Some alternative lenders in China have a unique way of mitigating the risk of borrower defaults: attaching a tracking device to borrower vehicles.
Reports in The Wall Street Journal (WSJ) said a new breed of alternative lenders in China is emerging, dubbed auto-backed lenders, which will repossess a borrower's car in the case of failure to repay loans. Tracking devices are hidden in car bumpers or behind mirrors, allowing lenders to easily locate the cars and repossess them.
It's not just consumer lenders that are using this tactic, either. According to reports, one such lender, Weidai, said most of its borrowers are small business (SMB) owners in need of working capital financing. The company recently raised $45 million via initial public offering (IPO) on the New York Stock Exchange, and currently has 225,000 active borrowers, reports said.
These companies are emerging at a time when alternative lending in China is both growing and facing challenges from regulators cracking down on the shadow banking industry. Authorities have introduced measures to tighten registration and licensing requirements for alternative lenders, reports noted, and have worked to combat excessive interest rates.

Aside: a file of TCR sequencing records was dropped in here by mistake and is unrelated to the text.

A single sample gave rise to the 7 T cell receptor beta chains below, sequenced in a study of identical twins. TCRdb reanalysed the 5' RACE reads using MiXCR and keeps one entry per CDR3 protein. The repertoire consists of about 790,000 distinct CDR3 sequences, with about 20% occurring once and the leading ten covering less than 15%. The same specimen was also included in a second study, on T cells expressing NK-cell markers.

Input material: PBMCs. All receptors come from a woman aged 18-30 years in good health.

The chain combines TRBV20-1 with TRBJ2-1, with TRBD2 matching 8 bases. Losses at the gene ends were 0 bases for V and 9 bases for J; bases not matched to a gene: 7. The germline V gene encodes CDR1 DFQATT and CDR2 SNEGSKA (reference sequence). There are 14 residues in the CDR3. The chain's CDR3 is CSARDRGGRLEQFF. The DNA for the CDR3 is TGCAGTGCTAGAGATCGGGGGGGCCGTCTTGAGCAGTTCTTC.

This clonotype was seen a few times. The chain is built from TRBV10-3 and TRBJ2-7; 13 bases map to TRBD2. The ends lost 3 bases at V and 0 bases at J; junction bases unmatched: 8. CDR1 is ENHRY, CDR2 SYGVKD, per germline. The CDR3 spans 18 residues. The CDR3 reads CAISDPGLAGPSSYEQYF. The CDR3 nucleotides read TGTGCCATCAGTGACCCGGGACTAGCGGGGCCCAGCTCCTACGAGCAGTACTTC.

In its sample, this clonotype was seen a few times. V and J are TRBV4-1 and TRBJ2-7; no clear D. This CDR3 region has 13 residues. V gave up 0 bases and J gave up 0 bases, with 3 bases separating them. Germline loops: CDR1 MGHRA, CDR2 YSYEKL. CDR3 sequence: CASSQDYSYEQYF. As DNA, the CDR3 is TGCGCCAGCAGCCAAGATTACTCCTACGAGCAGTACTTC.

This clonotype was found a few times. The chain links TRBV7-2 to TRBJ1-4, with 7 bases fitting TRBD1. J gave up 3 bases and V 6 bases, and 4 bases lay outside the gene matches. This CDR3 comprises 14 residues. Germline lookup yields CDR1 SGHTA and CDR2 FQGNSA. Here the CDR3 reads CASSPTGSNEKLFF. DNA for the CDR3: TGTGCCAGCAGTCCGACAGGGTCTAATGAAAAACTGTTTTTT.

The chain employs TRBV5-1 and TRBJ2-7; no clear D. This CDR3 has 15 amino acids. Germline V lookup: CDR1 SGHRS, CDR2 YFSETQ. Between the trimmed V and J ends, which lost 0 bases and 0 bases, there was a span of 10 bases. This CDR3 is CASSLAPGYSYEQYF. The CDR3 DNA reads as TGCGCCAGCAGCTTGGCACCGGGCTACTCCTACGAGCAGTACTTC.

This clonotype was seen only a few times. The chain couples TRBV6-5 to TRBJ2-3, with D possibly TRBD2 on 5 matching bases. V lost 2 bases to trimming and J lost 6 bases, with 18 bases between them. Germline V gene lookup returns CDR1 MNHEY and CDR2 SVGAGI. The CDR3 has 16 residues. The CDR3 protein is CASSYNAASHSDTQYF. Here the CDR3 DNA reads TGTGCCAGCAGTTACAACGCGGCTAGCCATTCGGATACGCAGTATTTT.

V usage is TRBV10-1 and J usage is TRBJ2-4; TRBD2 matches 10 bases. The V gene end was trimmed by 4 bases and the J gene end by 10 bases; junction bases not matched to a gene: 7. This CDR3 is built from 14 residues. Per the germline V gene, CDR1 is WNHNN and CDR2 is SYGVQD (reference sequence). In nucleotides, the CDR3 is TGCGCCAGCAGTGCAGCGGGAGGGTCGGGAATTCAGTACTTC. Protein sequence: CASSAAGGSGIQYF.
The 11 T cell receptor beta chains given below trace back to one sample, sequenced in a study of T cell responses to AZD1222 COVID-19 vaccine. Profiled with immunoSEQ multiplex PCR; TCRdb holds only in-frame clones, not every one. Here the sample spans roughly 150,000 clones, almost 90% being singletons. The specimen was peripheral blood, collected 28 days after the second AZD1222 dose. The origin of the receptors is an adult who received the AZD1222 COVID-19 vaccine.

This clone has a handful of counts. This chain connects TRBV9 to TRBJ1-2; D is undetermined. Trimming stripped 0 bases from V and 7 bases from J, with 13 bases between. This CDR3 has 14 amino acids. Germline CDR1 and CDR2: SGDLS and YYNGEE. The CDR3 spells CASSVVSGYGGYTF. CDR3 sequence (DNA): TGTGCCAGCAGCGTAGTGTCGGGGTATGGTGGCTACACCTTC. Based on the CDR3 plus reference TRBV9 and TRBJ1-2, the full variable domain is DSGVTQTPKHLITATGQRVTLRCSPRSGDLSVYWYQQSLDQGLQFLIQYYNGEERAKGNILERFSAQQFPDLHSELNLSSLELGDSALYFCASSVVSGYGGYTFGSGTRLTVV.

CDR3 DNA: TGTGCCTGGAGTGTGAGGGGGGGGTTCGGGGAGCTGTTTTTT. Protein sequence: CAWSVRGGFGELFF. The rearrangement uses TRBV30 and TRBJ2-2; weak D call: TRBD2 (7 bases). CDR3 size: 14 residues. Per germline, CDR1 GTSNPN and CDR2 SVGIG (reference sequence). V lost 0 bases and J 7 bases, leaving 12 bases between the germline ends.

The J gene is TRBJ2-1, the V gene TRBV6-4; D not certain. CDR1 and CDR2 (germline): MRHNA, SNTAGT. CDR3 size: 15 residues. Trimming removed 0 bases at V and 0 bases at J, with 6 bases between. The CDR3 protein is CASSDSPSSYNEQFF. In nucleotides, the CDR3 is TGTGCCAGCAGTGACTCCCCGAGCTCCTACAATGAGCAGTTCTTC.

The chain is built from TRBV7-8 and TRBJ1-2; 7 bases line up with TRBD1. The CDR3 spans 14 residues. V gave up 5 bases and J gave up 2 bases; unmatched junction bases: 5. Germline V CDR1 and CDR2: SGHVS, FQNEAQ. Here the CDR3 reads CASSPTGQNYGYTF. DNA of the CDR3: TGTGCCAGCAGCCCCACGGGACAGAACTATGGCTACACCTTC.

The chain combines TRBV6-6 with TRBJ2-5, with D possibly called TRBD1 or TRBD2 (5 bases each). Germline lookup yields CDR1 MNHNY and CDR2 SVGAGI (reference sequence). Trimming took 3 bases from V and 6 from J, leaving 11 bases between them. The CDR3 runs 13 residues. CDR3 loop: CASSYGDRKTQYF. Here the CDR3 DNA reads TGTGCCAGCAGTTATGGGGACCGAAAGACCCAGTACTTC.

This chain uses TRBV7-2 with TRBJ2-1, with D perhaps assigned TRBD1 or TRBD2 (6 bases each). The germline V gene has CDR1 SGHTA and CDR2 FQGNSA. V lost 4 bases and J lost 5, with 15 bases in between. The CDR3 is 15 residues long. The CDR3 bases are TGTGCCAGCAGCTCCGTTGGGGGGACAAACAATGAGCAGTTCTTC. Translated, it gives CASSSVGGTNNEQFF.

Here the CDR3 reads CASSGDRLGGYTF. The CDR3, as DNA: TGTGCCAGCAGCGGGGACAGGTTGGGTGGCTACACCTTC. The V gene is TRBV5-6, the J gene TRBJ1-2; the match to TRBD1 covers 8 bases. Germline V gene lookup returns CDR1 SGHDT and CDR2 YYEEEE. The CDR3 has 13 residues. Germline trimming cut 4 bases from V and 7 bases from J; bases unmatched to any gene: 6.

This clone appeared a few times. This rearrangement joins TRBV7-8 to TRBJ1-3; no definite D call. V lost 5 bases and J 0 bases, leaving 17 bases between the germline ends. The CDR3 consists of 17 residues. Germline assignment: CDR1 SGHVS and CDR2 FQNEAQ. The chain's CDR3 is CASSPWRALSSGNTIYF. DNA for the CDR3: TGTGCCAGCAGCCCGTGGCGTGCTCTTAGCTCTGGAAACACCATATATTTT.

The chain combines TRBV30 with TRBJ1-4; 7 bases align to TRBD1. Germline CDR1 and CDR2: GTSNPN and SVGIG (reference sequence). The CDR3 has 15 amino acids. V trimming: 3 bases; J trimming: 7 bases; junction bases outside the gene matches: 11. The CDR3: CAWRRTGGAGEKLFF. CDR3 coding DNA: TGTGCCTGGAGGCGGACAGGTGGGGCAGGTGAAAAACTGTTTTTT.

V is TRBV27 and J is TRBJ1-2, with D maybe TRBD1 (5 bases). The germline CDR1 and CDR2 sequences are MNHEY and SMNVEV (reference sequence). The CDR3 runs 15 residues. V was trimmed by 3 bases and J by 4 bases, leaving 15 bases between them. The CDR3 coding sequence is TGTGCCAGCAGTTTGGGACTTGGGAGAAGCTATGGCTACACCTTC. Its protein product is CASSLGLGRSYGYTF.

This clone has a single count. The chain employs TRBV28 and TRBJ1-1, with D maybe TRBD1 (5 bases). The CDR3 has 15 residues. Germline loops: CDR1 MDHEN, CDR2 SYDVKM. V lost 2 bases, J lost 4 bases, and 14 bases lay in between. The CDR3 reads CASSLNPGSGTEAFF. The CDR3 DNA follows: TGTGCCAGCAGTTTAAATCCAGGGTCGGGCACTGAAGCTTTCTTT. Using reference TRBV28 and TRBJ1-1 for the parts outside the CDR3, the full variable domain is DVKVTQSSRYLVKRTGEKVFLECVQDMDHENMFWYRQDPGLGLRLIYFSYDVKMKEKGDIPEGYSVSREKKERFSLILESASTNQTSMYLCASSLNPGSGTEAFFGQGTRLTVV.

Wind Information data, examined by the publication, revealed that the balance of outstanding peer-to-peer (P2P) loans in the country has dropped somewhat in recent months, as some players — including auto-based lenders — have closed up shop or decelerated loan origination. However, analysts expect the industry to rebound and expand once again.
Small businesses in China are reportedly struggling to access traditional bank loans, earlier reports noted, with French trade credit insurer Coface recently reporting a capital squeeze on non-state-owned SMBs in the country.
As car sales increase in China, auto-backed lending is expected to pick up, too. An Oliver Wyman analysis, cited by Weidai, said auto-based lenders issued $32 billion worth of loans last year, with industry players claiming that the tactic results in fewer delinquencies — not only because borrowers don't want to lose their cars, but because having a car in the first place tends to signal greater financial stability for the borrower.
Yet, high interest rates and loan origination fees have garnered criticism from some borrowers, reports added.